Every mouthful counts in children’s nutrition

SPONSORED: For one or more meals a day, a child’s dietary health lies in school caterers’ hands, says Amanda Ursell, nutritionist to CH&CO Independent

With the never-ending supply of contradictory dietary advice regularly hitting the headlines, it can be easy to dismiss the world of nutrition as simply not knowing what on earth we’re talking about.

But we do. We know that nutritional science is just that, a science. If you delve into the data and research that backs guidance on healthy eating, it’s robust, enduring and global.

There are few subjects on the worldwide stage where government advice transcends the politics of the country or party in power. What constitutes ‘good nutrition’ is one of them. From China and Canada to India, Italy or even France and England, we’re all singing from the same evidence-based hymn book. A book that shows how a diet rich in vegetables and fruits, wholegrain carbohydrates, lean protein and ‘good’ oils is time and again associated with the best short- and long-term health outcomes.

Chefs’ nutrition training

Although nutrition plays a crucial role in optimising health throughout life, there are glaring gaps in sound nutrition education and training among those who arguably need it most; this includes chefs.

Those at the helm in school kitchens must understand that for one or more meals a day, the health of a child’s diet lies firmly in their hands – that what they plan and prepare can profoundly affect a child’s physical growth and emotional wellbeing, and not forgetting their performance in the classroom and on the sports field.

CH&CO Independent invests in ongoing nutrition training for all chefs. Our bespoke courses help them understand how every mouthful of food they prepare counts and give them the tools to make them matter.

Armed with the correct theoretical knowledge, chefs can convert theory into practice using their honed culinary skills and individual flair, working their alchemy to create meals and snacks that children want to eat and will look forward to coming back for more.

As any parent or carer knows, encouraging children to delight in tucking into five a day or opt for wholegrain cereals is not always an easy task. To give our chefs a helping hand, we combine great-tasting food with plenty of eye appeal and fun messaging that nudges children and teenagers along the way. We’ve proven, through social norms research in the dining room, that this subtle combination works.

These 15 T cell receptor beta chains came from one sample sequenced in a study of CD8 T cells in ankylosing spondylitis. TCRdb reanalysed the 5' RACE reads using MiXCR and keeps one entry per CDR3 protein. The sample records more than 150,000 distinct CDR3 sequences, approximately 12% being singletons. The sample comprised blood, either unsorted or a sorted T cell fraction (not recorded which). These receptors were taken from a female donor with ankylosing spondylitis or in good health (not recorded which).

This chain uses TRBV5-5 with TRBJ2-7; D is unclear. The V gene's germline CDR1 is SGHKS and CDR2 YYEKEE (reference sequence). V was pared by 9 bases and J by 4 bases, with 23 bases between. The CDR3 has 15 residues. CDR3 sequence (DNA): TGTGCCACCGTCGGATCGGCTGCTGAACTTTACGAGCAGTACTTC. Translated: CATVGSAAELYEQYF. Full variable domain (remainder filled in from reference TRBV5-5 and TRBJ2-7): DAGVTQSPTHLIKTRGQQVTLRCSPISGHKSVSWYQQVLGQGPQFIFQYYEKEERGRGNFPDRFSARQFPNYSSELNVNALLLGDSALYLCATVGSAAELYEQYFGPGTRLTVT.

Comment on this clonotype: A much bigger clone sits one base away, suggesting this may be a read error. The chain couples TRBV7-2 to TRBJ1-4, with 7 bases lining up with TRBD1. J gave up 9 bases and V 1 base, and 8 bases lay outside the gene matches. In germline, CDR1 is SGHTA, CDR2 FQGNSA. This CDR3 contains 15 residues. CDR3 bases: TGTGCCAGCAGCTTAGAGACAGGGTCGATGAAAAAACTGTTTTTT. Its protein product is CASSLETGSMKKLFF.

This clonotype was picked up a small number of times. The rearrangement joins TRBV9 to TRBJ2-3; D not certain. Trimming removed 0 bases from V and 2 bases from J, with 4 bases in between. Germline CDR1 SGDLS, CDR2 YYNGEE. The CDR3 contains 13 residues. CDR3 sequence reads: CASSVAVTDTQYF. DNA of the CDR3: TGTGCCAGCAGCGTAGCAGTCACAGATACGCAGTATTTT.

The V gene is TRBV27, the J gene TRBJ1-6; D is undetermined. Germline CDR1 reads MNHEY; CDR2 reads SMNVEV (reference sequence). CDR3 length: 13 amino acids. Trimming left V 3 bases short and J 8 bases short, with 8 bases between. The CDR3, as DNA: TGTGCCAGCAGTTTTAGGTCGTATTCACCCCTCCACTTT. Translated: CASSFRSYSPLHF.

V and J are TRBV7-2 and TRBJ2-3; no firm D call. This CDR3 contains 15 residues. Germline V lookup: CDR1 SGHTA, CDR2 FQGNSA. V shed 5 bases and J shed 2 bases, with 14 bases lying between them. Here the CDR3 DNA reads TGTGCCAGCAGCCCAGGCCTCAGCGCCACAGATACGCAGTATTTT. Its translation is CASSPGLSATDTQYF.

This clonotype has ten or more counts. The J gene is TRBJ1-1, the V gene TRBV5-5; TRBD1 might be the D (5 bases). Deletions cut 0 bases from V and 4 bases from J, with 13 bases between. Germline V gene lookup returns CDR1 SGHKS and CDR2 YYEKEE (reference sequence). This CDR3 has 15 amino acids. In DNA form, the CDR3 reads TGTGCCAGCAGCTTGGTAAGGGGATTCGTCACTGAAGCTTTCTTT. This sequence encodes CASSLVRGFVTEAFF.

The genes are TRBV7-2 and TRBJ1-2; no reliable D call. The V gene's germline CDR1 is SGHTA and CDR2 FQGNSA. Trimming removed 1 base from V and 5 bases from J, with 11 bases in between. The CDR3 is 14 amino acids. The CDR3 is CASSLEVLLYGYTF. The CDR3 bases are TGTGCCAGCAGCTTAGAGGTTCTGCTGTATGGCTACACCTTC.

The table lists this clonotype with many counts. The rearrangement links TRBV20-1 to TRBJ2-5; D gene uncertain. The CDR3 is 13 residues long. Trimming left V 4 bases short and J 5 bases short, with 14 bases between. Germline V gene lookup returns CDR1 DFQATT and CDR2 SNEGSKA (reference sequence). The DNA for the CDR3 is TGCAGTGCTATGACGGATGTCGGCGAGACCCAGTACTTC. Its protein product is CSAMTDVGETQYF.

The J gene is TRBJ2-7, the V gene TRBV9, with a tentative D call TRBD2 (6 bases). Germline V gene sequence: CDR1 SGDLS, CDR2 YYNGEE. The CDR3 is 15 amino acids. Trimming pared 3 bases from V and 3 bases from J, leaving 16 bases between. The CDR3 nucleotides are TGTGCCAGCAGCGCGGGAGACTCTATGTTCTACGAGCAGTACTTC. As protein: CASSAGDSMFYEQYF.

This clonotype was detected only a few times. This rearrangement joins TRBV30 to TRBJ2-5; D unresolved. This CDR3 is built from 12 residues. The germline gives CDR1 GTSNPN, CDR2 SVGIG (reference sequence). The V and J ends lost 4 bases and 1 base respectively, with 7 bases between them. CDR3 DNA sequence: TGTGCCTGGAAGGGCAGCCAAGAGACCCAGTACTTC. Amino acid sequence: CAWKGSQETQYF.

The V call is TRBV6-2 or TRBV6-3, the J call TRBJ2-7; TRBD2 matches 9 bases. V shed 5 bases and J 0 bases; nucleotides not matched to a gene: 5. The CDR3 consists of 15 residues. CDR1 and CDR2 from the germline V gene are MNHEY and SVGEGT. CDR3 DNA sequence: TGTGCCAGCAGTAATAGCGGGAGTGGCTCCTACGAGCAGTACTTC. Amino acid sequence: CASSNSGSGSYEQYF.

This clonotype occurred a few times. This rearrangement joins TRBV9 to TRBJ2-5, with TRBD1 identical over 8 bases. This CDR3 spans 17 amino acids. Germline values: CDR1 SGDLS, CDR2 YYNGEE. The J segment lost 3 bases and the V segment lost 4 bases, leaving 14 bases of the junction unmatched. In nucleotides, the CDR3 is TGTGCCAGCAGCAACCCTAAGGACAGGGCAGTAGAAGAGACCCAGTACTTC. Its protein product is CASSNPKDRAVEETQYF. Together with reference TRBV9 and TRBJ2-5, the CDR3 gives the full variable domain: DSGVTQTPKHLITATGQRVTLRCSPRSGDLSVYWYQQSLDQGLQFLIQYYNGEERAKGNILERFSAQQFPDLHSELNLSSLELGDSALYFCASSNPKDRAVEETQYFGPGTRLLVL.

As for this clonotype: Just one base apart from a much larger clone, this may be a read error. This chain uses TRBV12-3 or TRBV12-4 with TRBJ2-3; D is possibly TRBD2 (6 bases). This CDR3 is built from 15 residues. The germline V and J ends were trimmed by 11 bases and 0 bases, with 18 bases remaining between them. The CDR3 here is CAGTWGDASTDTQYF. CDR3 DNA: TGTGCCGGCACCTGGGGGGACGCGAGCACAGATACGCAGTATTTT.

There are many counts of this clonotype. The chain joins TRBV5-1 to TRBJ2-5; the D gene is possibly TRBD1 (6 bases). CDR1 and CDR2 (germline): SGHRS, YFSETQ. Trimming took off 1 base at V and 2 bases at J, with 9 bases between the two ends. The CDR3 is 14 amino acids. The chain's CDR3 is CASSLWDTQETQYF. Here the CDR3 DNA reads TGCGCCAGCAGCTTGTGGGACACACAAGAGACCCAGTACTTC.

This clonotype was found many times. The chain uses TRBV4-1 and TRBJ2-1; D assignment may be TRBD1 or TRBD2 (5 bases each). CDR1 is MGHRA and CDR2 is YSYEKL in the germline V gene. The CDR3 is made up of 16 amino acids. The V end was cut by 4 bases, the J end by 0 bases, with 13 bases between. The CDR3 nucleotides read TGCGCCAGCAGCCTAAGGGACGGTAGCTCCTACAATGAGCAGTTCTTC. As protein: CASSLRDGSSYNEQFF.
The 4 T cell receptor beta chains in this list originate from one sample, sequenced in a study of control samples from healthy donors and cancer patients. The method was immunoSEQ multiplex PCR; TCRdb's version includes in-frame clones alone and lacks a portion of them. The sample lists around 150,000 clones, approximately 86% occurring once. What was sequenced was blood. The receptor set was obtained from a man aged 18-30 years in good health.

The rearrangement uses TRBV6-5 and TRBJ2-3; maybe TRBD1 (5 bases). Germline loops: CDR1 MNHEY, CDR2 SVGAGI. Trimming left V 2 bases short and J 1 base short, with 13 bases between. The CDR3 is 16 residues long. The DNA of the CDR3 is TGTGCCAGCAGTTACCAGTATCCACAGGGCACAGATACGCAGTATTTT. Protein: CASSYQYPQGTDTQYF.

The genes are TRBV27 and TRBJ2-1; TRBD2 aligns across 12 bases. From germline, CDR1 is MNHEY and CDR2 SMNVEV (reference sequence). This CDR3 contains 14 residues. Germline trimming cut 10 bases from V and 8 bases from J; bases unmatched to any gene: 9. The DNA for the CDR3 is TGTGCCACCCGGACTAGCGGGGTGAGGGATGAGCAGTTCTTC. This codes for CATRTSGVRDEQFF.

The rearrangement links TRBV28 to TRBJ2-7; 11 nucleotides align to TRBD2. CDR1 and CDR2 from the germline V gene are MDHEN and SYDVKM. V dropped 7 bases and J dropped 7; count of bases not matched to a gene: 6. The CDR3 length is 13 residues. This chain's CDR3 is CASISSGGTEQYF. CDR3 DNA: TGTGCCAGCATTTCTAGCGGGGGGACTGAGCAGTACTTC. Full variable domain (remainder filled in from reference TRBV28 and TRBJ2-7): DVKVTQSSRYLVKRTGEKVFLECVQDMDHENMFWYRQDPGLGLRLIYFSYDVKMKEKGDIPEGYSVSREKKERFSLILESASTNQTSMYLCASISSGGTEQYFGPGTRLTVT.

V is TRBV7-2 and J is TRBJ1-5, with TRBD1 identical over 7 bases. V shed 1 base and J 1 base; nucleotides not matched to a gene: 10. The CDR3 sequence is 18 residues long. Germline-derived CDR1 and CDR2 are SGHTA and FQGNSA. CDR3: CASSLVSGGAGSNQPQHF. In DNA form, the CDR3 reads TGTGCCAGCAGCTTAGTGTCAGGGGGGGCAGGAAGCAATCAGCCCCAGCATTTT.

Specialist knowledge

Studying National Diet Nutritional Survey data allows us to help address common nutritional gaps at certain times in children’s lives. We all recognise that smaller, younger children have differing energy, vitamin and mineral requirements, as well as differing likes and dislikes, compared with teenagers during adolescence and we work hard to match meals to needs.

We have a responsibility to communicate appropriately, and to the right people, about particular nutritional issues.

Assemblies for parents, for instance, are a great forum to highlight Department of Health advice for universal vitamin D supplementation during winter months to help avoid tiredness and poor bone development. Or to discuss vitamin B12 fortification or supplementation in children who choose vegan styles of eating; how frequently dipping intakes of iron in teenagers can affect memory, stress and concentration; and the need for fibre-rich foods to support gut bacteria, which may, in turn, affect everything from the strength of our immune systems to mood and sleep patterns.

Our in-house dietetic expertise means that we also understand how living with a diagnosis of, for example, Type 1 diabetes, coeliac disease, phenylketonuria and food intolerances, can be stressful and emotional for families and children alike. Being able to confidently work with school nurses, children, parents and teachers to ensure personal healthcare plans are adhered to, is a vital part of our work, helping children to cope with and, most importantly, enjoy a normal school day.

So too, is tailor-making menus for pupils with demanding sporting or physical commitments. Or helping to prepare sixth formers for the challenges of cooking and caring for their own nutrition when they leave home. We relish and rise to challenges, supporting in-house school experts to provide what works for their students; on every level.

It’s not about the headlines

For us, great nutrition is not about keeping up with the headlines. It’s not about contorting our offering to fit with the latest unfounded diet fad. Great nutrition is in our DNA.

It’s about delivering the best meals we can to help children be and feel the best they can, today, tomorrow and in their future lives.

To learn more, please visit chandcogroup.com/education.

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